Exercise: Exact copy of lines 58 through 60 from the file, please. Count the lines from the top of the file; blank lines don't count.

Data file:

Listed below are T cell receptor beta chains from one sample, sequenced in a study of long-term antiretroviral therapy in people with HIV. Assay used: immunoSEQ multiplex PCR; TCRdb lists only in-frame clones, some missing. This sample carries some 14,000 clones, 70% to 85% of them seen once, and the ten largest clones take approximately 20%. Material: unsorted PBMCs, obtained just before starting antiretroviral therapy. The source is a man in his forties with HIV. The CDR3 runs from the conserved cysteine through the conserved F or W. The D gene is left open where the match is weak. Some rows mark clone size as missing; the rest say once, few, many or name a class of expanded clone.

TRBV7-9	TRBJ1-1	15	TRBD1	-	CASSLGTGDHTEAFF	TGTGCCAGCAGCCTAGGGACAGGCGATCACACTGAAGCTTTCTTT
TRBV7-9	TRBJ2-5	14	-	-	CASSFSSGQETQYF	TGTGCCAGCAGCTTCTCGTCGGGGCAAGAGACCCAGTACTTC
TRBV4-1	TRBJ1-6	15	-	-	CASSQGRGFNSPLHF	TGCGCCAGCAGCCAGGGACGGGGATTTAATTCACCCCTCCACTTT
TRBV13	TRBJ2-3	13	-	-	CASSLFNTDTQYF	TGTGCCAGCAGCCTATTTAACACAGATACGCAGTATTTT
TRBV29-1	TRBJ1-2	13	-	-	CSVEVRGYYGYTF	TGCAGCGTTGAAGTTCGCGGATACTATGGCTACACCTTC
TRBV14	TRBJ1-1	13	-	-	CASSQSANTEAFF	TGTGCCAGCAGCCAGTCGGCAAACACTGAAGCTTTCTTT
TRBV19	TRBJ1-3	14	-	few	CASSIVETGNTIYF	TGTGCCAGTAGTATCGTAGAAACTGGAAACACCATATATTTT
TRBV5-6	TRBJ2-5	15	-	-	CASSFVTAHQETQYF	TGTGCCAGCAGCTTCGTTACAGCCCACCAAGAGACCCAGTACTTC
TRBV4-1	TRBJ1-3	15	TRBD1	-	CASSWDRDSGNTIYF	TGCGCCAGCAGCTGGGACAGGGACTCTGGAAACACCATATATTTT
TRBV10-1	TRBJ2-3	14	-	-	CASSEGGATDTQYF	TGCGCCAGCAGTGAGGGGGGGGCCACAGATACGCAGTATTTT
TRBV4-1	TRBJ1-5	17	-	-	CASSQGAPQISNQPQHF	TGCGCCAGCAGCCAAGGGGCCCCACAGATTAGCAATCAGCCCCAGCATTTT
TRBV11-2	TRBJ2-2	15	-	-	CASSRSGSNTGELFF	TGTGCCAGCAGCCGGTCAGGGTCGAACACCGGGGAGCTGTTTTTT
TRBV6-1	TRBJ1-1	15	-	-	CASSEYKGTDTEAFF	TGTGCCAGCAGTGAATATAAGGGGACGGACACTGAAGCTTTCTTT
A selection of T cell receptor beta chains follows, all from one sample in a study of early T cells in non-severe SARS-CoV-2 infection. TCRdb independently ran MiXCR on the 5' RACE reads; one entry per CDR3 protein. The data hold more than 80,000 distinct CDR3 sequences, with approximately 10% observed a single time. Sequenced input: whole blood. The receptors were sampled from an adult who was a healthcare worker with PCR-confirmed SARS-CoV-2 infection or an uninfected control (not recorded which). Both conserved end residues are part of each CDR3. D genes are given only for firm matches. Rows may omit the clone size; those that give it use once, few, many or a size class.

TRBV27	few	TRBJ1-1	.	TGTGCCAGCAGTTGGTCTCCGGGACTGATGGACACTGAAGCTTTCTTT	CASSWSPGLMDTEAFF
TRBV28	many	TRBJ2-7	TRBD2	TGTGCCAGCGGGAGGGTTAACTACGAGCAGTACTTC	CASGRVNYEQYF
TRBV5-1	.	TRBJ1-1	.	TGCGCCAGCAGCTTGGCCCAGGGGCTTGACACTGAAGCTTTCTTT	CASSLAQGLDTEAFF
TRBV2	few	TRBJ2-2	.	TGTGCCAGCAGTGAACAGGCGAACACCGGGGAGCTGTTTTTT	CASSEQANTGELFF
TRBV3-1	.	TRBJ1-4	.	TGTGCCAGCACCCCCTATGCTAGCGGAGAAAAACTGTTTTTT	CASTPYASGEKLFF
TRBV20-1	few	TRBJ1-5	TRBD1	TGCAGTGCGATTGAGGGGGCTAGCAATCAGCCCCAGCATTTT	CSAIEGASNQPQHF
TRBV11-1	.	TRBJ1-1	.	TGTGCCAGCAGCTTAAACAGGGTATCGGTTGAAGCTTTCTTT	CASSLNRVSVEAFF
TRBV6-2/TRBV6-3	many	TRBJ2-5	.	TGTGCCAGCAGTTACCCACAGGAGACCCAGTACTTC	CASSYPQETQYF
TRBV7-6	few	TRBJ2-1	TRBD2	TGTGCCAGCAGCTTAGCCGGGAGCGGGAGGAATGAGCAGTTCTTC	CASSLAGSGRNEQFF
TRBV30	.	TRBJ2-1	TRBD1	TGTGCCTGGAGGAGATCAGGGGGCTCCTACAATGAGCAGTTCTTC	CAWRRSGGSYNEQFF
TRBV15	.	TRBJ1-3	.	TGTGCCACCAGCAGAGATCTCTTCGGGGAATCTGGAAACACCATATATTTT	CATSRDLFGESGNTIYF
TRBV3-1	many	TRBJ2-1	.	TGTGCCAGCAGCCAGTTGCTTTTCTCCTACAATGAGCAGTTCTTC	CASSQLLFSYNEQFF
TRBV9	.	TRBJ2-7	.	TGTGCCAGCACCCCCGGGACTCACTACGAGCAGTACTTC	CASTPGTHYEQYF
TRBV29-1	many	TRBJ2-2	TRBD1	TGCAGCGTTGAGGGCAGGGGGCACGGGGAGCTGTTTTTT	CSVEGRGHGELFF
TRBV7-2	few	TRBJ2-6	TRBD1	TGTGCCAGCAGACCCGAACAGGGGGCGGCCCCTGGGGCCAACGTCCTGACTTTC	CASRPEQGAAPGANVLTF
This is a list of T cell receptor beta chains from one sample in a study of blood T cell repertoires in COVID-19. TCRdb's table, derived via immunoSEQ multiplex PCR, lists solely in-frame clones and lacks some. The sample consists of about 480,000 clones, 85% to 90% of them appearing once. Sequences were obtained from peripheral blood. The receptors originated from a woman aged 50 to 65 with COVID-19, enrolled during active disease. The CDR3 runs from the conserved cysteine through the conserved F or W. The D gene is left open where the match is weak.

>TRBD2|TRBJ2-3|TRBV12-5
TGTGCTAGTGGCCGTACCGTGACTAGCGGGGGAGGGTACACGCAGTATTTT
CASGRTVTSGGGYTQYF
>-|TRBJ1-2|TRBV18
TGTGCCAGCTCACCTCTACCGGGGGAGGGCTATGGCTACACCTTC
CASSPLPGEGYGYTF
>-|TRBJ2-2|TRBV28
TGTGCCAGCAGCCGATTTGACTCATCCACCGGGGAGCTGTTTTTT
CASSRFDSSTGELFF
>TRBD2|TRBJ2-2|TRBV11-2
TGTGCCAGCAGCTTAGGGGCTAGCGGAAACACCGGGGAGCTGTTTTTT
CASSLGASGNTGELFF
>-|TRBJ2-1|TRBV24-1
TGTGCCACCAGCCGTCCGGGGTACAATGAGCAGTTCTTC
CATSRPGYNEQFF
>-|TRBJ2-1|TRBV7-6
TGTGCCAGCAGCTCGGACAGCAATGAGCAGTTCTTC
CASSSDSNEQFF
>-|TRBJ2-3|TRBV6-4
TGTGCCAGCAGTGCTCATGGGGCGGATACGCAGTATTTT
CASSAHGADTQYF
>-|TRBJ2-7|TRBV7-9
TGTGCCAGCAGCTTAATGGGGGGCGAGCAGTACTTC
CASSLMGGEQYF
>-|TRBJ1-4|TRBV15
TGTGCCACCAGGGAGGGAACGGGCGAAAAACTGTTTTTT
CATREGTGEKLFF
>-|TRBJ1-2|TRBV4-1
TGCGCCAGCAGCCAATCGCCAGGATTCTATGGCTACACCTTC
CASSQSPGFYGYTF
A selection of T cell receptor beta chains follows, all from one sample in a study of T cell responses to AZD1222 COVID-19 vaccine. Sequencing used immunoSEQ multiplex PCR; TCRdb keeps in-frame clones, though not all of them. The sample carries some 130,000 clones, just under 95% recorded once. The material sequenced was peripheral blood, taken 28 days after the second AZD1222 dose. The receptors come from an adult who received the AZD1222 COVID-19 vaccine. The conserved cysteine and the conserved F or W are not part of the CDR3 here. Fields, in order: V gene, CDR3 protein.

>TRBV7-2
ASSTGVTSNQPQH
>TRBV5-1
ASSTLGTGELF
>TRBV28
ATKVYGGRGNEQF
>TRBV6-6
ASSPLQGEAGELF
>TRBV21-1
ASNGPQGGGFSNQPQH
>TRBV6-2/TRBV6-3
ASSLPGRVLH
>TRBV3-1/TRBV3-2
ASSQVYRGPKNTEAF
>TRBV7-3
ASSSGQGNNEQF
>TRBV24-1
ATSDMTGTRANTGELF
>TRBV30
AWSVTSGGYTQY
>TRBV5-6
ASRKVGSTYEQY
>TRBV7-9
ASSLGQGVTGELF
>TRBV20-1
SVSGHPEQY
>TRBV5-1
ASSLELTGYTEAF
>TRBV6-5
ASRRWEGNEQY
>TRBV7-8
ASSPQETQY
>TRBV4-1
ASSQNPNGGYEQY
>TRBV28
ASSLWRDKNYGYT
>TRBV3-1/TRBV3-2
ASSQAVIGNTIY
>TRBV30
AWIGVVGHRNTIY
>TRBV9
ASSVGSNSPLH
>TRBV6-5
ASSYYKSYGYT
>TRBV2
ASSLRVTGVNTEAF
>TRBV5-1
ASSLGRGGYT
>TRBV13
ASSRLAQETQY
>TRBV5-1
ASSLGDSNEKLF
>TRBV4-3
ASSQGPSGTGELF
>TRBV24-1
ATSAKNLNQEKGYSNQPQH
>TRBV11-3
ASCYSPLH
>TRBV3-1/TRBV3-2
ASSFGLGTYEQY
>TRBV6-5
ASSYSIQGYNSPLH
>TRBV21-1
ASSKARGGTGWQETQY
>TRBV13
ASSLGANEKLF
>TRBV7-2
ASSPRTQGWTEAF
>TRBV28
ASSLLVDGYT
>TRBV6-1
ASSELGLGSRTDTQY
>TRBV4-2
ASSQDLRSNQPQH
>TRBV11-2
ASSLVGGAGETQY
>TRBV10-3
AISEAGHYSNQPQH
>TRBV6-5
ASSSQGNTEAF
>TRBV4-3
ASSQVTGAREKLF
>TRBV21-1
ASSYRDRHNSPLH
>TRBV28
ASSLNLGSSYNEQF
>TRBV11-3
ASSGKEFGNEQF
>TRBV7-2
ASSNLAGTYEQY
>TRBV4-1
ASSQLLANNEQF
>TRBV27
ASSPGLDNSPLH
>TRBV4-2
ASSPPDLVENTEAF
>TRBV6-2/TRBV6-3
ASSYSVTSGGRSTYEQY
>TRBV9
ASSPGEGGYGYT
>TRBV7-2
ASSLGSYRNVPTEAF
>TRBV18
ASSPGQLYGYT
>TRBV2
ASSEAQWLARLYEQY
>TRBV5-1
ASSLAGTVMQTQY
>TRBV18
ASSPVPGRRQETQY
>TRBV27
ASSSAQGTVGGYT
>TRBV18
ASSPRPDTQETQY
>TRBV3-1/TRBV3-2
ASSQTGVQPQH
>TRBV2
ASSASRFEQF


CATREGTGEKLFF
>-|TRBJ1-2|TRBV4-1
TGCGCCAGCAGCCAATCGCCAGGATTCTATGGCTACACCTTC